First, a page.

Greetings from New Zealand! As mentioned in our last blog, Kat and I are on a seven-week adventure down under in beautiful Kiwi country. New Zealand is made up of two long, kidney bean-shaped islands which are kind of stacked one on top of the other, forming “north” and “south” islands. Here is a shot flying in to the capital city of Auckland, located roughly 2/3 “up” the north island.
Since we are only here for seven weeks it was kind of pointless to ship Charlotte here, even if we’d wanted to. New Zealand laws regarding the temporary import of vehicles would have never let her into the country. She is too dirty! NZ is very strict regarding any foreign dirt, dust, spores, bugs, etc. entering these remote islands, polluting their fragile ecosystem. The funny thing is, ever since humans first set foot here a thousand years ago, they’ve been screwing up the island’s ecosystems to the point where today, for example, 90% of the original wetlands have been destroyed, and many of the flightless birds, unique to New Zealand, are extinct. Only in the last thirty years or so has a conscious effort been made to reverse the trend. So, Charlotte, with her South American dust cooties behind her door panels, in her headliner and stowed away deep in her frame rails, would be a potential eco-nightmare for this already eco-ravaged country!
So, what is a van-livin’ couple to do? We found a cool website called ShareACamper. It’s like an Airbnb for RVs. We rented this stylin’ 1997 Fiat Ducato-based motorhome, or campervan as they are called down here, from a nice gal in Auckland named Sally. We named it Moby Canardly ‘cause he is kind of a big white whale and can-hardly get up hills! But, as I write this, after covering 2,000 miles of the north island, ‘ol Moby has been good to us, with trouble-free mechanics (are you listening Charlotte?) as well as providing us with cozy living quarters, complete with a shower, indoor cooking and couches to sit on (hope Charlotte’s not listening!).
Here I am in Sally’s kitchen going over the particulars on Moby. Looks like she’s chewing me out, but actually, she is a very nice lady, and the whole rent-an-RV experience has been a great way to go.
Downtown Auckland with the city’s famous Sky Tower dominating the skyline.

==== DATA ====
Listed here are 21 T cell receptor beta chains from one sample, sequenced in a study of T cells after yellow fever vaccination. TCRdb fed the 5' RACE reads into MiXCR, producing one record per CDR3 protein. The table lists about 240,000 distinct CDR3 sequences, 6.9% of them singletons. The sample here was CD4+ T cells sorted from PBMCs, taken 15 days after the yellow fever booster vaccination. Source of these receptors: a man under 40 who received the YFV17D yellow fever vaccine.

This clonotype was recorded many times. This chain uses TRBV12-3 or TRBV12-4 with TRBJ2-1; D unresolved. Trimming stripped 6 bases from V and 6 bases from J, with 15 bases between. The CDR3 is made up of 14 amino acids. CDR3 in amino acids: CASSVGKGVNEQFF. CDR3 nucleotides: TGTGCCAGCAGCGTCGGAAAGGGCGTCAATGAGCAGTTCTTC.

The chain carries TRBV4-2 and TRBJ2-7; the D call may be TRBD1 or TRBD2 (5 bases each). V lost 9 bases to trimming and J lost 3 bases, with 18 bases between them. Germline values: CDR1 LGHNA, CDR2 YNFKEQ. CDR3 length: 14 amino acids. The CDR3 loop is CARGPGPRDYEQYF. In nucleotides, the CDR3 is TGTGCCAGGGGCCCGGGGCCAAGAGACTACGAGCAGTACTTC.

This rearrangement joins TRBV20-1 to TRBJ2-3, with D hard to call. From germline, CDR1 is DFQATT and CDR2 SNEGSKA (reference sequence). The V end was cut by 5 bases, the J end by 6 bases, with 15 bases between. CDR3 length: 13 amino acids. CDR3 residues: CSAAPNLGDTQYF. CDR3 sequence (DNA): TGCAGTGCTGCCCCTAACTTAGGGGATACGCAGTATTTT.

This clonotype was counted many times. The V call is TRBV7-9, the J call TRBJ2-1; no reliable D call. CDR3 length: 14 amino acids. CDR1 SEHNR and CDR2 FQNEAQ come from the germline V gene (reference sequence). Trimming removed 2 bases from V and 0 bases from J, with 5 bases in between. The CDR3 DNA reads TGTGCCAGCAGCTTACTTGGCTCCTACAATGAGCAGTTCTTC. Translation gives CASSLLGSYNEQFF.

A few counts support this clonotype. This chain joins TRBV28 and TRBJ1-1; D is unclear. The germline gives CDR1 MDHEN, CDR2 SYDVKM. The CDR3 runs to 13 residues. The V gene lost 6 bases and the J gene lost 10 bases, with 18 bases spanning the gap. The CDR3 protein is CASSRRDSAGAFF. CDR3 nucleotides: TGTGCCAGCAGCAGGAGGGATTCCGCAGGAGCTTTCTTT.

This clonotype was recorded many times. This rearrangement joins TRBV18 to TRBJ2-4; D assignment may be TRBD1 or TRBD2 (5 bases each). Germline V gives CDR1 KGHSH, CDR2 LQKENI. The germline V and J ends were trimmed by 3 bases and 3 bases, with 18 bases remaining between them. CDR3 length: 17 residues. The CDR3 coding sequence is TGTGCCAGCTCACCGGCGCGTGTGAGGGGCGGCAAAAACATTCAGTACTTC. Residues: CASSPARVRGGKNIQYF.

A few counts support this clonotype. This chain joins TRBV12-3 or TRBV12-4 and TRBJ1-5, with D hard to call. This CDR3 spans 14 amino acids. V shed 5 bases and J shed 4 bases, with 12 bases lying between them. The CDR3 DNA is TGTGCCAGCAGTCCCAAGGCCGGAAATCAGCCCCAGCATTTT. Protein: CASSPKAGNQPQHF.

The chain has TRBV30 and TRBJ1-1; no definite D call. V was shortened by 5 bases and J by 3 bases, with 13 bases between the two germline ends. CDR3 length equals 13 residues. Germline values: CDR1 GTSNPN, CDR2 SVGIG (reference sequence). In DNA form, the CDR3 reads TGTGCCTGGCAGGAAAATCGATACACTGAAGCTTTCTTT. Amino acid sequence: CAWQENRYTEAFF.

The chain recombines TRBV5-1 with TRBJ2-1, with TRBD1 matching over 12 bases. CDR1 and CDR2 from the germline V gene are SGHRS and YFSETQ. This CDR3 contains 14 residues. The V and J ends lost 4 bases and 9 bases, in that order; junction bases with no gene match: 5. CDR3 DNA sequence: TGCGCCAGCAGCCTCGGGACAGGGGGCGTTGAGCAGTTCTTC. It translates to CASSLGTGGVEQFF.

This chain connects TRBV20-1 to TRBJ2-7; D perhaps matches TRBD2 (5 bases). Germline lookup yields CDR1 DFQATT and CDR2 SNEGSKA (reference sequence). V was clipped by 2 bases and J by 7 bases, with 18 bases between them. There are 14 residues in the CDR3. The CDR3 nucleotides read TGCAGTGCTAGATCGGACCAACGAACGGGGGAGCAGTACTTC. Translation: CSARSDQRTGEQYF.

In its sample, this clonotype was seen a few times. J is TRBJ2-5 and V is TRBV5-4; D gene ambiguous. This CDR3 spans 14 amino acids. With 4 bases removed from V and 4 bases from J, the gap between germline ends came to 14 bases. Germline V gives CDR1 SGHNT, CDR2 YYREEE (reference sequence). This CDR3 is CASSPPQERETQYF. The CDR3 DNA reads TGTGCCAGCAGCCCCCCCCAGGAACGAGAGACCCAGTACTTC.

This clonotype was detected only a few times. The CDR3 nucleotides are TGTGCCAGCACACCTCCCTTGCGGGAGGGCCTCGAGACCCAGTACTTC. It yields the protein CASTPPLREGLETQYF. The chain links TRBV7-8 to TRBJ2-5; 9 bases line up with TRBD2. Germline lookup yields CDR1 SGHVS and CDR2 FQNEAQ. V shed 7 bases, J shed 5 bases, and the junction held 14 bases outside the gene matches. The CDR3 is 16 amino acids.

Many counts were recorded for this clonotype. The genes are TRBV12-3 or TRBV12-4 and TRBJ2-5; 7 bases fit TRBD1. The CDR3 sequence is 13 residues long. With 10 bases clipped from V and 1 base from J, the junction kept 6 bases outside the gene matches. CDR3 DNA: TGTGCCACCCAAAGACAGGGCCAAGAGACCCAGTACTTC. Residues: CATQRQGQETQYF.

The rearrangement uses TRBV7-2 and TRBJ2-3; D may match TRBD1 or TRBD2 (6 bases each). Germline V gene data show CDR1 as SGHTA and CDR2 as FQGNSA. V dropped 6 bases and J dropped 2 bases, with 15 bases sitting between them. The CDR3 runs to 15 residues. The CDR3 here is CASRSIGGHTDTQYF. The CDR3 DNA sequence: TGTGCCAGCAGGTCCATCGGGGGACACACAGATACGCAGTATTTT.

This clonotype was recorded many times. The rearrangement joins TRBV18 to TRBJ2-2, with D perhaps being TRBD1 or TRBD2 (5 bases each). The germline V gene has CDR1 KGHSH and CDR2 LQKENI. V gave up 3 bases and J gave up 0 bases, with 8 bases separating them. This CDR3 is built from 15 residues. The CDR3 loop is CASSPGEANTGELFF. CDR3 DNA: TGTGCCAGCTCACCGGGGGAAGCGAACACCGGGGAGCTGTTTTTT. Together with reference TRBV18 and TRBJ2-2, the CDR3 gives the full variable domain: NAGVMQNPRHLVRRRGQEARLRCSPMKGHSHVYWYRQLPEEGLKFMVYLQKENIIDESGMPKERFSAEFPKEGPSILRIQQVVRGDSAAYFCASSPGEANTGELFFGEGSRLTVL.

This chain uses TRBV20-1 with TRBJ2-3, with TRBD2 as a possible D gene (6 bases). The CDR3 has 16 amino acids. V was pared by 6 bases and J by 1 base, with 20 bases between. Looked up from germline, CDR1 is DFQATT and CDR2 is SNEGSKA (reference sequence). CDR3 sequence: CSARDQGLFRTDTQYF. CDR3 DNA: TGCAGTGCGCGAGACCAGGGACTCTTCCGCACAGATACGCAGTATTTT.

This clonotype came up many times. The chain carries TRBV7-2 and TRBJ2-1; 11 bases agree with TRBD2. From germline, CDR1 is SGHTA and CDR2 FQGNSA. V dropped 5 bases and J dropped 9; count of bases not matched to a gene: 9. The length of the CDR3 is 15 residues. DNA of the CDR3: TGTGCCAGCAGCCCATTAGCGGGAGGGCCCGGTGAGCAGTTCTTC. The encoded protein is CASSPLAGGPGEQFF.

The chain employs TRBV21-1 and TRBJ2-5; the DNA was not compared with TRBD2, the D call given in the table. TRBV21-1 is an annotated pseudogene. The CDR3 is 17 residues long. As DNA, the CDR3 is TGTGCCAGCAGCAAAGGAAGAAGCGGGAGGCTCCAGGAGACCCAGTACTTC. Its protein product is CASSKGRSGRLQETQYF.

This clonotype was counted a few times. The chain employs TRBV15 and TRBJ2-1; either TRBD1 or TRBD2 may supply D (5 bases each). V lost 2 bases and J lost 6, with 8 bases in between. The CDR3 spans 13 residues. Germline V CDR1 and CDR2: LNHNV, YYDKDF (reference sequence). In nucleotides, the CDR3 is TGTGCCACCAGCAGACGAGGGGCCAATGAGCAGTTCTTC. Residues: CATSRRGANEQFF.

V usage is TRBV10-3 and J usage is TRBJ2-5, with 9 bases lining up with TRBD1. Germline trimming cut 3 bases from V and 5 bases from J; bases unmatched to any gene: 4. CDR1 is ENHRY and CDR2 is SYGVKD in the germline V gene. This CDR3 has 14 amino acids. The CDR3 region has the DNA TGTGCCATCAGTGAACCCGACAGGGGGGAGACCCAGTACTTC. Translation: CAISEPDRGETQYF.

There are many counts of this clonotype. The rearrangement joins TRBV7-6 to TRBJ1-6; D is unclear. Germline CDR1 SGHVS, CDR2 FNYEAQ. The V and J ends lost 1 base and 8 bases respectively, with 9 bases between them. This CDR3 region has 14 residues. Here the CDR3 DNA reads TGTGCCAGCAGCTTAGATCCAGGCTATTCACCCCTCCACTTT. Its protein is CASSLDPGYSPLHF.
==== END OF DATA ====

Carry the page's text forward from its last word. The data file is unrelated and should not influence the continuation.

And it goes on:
It is the tallest structure in the southern hemisphere.
As the city’s focal point, all tourists are drawn straight to the base of the Sky Tower…
…and sucked into the ticket office and up the elevator…
… to stand on the thick glass panels in the floor and take pictures looking down roughly 720 feet!
Wandering the streets of downtown Auckland, we were serenaded by these rockin’ Krishna folks.
Hanging out in the Viaduct Basin district where all the cool bars and restaurants are. This posh area was built along the city’s waterfront when NZ hosted the Americas Cup sailing races in 2000.
When in NZ you eat lamb, and what’s better than a big lamb shank?
Drawn back to the tower for a night shot.
First breakfast in NZ… had to order the biggest thing available! We’ve been blown away by the freshness of the food, the ease of finding gluten free items on menus and the overall made or grown in NZ vibe to the food chain.
True to Ned and Kat form, we figured out early that you can pay 5 bucks to park all night in a city car park. No “no camping” signs, so perfect cheap city accommodations!
Meet “Bev,” the Ned & Kat travelin’ penguin mascot. We found her face-down in an aisle, far from the toy section, in a “Warehouse” store. (NZ’s version of Wal Mart.) She was lost and scared so we scooped her up and are taking her for a ride. I asked the nice older lady at the checkout stand what her name was. She said, “Bev,” in a classic Kiwi accent. I told her, “that’s our new penguin’s name!” She was flattered…I think.
Practicing selfies on one of the many gorgeous beaches lining the entire coast of this unique country.
Bev sees cows for the first time; quaint pastoral scenes abound as we roam the countryside.
This is a Kiwi bird and its egg, stuffed, because you’ll rarely see one in the wild. They are nocturnal and almost extinct due to introduced rodents like possums and rats that have wiped out most of New Zealand’s flightless bird species.
This is a quarter scale replica of the Endeavor, the boat in which British explorer, James Cook, “discovered” New Zealand in 1769. 700 years earlier the Maori peoples from Polynesia had settled the islands, rowing here in long canoes.
Really incredible scenery…
“Be right, stay left” the Kiwis say. Hmmm…is that positional or political?
“Best fish and chips on the north island,” we were told…and they were right! The restaurant offered three different types of enormous chunks of caught-that-day fish. Of course, we had to try them all and happily pigged-out while enjoying this fun, over-the-water view.
Different way of thinking down here…watch out or get run over!
There are still more sheep in NZ than people!